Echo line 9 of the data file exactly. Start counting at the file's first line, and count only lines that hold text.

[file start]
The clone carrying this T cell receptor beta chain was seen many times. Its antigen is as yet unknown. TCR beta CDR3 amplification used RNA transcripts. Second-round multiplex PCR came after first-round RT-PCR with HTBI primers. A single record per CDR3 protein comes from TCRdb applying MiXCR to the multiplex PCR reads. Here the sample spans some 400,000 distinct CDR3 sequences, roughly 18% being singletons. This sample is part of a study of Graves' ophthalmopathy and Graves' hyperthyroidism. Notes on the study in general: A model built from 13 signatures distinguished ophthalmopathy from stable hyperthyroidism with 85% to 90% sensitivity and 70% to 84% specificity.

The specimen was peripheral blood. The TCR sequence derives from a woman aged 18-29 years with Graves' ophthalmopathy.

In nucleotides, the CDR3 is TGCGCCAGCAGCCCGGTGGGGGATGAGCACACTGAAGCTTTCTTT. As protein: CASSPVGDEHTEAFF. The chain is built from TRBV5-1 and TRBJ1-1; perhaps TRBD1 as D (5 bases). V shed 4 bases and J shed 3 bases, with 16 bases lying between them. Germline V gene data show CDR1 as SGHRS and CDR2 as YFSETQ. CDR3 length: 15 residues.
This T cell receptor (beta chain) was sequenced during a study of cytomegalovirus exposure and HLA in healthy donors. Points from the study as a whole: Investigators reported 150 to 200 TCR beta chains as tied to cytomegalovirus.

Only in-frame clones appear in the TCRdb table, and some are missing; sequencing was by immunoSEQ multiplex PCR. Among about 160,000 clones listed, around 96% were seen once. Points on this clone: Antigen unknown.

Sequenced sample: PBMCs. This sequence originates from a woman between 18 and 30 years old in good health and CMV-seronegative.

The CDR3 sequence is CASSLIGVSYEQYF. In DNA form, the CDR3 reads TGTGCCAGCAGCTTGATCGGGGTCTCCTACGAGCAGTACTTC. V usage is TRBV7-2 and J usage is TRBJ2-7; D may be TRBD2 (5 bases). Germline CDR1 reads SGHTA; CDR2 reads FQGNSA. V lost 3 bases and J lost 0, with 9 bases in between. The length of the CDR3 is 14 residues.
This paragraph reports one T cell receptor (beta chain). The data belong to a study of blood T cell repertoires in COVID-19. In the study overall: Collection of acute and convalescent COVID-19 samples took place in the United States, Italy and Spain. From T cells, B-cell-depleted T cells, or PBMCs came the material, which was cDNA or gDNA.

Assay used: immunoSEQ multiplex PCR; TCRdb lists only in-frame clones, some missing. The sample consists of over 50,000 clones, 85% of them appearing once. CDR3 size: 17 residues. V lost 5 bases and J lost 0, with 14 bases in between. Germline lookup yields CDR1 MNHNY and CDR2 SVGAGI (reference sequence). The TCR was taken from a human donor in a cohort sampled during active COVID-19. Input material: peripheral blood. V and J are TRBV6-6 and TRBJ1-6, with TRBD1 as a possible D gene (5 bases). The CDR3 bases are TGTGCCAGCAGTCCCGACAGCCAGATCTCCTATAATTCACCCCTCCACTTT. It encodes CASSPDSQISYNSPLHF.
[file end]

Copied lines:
Assay used: immunoSEQ multiplex PCR; TCRdb lists only in-frame clones, some missing. The sample consists of over 50,000 clones, 85% of them appearing once. CDR3 size: 17 residues. V lost 5 bases and J lost 0, with 14 bases in between. Germline lookup yields CDR1 MNHNY and CDR2 SVGAGI (reference sequence). The TCR was taken from a human donor in a cohort sampled during active COVID-19. Input material: peripheral blood. V and J are TRBV6-6 and TRBJ1-6, with TRBD1 as a possible D gene (5 bases). The CDR3 bases are TGTGCCAGCAGTCCCGACAGCCAGATCTCCTATAATTCACCCCTCCACTTT. It encodes CASSPDSQISYNSPLHF.